The first attacks were repelled and losses were staggering. Advancing across open ground the men were exposed to devastating artillery fire. Eventually the town was taken but their leader Col. Joerg was killed in the final attack. “There was only five people left in my company because of the intense fighting”, Colonel Dillard concluded. The 551st had entered the Bulge with over 800 officers and men, and on January 8th, only 14 officers and 96 enlisted men remained. “After the battle General Gavin came to us and said the regiment was to be deactivated in the field”. Sgt. Dillard, who at only 18 years of age had lost so many friends, now saw his remaining buddies scattered to other units in the 82nd. He was transferred to the 508th PIR, where he continued to serve exceptionally until VE day.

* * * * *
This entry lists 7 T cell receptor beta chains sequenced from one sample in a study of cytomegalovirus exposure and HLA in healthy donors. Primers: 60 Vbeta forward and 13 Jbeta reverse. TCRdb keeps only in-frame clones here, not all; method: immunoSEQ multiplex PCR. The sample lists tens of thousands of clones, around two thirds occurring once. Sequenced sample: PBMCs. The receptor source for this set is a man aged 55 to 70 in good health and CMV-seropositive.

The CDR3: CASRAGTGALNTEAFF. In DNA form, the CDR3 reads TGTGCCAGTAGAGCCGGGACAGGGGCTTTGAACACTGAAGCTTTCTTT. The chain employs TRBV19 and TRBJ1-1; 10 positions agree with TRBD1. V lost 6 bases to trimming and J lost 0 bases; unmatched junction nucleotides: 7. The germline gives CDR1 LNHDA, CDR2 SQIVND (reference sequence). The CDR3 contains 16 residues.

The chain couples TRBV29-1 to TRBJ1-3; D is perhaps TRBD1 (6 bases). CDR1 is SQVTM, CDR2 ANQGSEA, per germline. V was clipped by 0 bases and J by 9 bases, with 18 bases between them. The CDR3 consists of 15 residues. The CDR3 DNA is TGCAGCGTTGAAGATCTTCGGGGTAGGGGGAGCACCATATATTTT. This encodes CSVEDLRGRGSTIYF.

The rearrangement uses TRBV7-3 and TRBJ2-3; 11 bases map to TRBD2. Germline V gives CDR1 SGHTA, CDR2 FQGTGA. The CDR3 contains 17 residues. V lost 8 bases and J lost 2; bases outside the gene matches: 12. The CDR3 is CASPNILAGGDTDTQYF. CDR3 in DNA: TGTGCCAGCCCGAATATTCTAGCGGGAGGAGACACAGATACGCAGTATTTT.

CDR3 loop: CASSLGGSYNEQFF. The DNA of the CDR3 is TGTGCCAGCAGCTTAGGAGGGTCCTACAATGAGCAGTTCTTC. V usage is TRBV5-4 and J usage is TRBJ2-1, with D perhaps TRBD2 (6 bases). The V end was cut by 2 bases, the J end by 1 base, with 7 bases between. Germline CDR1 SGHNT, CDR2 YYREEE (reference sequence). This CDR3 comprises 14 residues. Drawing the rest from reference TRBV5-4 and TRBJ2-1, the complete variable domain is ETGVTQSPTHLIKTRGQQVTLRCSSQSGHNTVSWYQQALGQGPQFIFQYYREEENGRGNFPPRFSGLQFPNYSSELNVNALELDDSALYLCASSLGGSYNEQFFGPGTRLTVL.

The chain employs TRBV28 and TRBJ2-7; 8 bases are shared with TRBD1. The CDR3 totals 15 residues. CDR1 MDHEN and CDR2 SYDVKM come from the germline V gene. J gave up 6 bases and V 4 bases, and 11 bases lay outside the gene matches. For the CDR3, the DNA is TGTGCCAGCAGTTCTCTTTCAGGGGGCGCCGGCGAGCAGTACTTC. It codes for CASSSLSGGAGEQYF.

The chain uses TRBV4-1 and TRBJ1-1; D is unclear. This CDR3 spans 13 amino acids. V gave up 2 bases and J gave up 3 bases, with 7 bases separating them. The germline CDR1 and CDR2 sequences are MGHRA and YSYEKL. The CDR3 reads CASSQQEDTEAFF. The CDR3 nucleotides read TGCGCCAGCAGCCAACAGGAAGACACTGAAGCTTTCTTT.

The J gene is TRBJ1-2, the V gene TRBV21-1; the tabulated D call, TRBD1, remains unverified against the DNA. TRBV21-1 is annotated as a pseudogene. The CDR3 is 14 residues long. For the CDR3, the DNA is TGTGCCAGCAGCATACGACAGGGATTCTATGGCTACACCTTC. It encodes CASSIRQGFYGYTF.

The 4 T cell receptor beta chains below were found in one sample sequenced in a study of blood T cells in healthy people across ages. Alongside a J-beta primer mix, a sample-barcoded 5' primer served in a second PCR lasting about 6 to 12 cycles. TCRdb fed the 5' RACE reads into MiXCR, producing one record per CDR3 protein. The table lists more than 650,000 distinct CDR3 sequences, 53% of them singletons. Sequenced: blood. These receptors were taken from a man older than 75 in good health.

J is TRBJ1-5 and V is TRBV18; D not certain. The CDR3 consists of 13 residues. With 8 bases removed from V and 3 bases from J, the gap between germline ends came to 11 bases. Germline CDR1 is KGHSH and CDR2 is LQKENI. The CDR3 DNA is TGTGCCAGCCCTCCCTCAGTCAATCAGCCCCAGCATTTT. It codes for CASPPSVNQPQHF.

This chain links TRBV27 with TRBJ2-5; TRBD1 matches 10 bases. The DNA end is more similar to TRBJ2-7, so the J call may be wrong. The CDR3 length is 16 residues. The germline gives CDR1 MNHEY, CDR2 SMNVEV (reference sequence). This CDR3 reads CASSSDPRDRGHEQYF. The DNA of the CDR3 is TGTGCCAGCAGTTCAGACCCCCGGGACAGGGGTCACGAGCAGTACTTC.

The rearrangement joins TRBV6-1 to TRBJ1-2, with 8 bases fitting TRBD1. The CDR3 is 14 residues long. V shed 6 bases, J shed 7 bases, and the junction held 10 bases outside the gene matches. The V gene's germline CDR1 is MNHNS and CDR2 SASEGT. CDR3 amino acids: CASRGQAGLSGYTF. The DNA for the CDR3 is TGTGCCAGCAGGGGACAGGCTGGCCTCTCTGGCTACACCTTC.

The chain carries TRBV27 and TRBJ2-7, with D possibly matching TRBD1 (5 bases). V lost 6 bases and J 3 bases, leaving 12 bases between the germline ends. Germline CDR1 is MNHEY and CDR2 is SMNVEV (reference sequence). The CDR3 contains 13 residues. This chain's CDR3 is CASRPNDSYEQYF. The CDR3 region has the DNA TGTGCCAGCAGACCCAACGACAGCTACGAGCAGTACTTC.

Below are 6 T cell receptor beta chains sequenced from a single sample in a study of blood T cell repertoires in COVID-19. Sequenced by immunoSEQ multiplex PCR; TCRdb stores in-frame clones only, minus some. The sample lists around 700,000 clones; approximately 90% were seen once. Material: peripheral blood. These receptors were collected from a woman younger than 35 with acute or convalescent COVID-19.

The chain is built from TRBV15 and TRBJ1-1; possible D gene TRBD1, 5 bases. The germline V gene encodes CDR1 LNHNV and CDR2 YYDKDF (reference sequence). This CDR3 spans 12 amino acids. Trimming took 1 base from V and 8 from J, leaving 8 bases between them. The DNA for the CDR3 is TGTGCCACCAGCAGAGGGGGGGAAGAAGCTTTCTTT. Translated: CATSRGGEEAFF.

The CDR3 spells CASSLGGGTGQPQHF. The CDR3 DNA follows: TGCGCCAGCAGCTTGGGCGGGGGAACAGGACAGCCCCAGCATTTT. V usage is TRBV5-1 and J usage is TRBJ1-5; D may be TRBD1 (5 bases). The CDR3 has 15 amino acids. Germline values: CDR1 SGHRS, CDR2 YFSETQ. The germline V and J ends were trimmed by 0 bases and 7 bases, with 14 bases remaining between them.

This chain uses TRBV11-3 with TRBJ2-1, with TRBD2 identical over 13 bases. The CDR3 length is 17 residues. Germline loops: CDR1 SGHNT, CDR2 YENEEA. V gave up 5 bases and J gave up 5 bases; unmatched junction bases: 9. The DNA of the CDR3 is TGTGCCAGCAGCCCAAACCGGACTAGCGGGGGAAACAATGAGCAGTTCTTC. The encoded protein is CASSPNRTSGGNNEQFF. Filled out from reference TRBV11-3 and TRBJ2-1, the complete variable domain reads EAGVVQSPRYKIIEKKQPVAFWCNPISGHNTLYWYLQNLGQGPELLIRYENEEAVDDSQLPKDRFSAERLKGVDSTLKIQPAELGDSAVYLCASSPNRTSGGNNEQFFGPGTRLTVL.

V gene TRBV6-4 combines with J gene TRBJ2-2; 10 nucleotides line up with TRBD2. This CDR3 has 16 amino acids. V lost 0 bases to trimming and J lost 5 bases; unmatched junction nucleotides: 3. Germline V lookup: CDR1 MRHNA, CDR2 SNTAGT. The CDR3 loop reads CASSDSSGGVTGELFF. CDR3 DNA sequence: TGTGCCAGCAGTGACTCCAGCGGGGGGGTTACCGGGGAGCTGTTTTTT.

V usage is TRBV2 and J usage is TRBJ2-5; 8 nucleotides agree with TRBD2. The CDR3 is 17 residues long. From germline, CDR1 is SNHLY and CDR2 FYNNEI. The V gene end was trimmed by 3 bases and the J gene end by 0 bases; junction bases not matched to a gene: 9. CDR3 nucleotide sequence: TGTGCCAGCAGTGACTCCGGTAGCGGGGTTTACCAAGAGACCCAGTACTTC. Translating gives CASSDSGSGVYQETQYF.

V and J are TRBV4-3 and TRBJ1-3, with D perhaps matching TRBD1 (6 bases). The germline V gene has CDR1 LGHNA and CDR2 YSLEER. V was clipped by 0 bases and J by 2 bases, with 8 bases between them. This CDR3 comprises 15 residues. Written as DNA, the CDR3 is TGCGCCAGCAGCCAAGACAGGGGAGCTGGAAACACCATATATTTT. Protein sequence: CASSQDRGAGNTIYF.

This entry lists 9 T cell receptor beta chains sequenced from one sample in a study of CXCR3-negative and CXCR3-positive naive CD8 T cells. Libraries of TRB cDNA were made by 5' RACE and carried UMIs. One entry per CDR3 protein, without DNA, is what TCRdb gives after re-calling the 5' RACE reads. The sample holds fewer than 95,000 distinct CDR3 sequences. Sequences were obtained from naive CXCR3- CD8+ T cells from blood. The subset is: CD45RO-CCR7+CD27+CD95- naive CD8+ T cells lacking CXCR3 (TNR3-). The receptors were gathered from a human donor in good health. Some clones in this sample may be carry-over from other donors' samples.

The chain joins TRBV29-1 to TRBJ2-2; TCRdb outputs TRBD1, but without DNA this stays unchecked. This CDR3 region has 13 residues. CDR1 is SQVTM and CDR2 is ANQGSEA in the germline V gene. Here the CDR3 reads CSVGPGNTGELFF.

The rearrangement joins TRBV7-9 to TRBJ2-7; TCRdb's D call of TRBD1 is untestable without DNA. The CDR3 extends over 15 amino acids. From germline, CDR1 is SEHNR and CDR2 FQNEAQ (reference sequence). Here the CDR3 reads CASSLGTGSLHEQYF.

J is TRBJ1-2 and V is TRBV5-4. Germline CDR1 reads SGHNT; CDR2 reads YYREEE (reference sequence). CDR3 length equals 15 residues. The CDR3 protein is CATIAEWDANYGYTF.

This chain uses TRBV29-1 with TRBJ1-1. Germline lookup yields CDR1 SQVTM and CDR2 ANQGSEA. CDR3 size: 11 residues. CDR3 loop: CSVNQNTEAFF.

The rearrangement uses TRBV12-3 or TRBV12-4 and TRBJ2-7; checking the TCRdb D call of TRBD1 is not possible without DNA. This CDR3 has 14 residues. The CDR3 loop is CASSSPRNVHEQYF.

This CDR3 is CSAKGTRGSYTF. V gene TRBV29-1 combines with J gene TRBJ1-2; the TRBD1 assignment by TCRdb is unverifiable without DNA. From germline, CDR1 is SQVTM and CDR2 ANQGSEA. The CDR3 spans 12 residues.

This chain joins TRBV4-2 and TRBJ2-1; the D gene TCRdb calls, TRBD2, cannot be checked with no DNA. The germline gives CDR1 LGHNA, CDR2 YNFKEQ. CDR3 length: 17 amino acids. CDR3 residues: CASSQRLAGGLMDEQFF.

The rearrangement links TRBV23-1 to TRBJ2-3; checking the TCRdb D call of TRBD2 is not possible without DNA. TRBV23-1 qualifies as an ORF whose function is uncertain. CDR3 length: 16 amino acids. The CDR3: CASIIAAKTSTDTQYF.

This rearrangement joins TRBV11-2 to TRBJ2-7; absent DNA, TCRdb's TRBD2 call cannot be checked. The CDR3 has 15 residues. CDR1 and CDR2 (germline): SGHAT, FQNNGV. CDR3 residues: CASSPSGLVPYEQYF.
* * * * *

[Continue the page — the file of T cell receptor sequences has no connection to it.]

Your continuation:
Colonel Dillard always spoke very matter-of-factly about his time in combat, even describing D-Day as “just another day” on-the-job. Impressive, considering he also fought with great distinction in Korea and Vietnam … just doing his job. Listening to Colonel Dillard I realized that from 1942 to 1946 he had advanced from a Private to Sergeant Major. One would certainly have to be one hell of a soldier to accomplish that feat! But he didn’t stop there.
Have you ever heard of clandestine operations during the Korean or Vietnam wars? How about in Czechoslovakia? Neither did I. No, this is not the prelude to a spy novel. The good Colonel was the Director of Human Intelligence and Collection Requirements for the Defense Intelligence Agency, and one of the founding fathers of Special Operations. What’s more, he is one of the original members and leaders of the Army Counterterrorism Unit: 1st Special Forces Operational Detachment-Delta, commonly known as, “Delta Force”. Much of Colonel Dillard’s gallant service in Korea remained classified until 1990.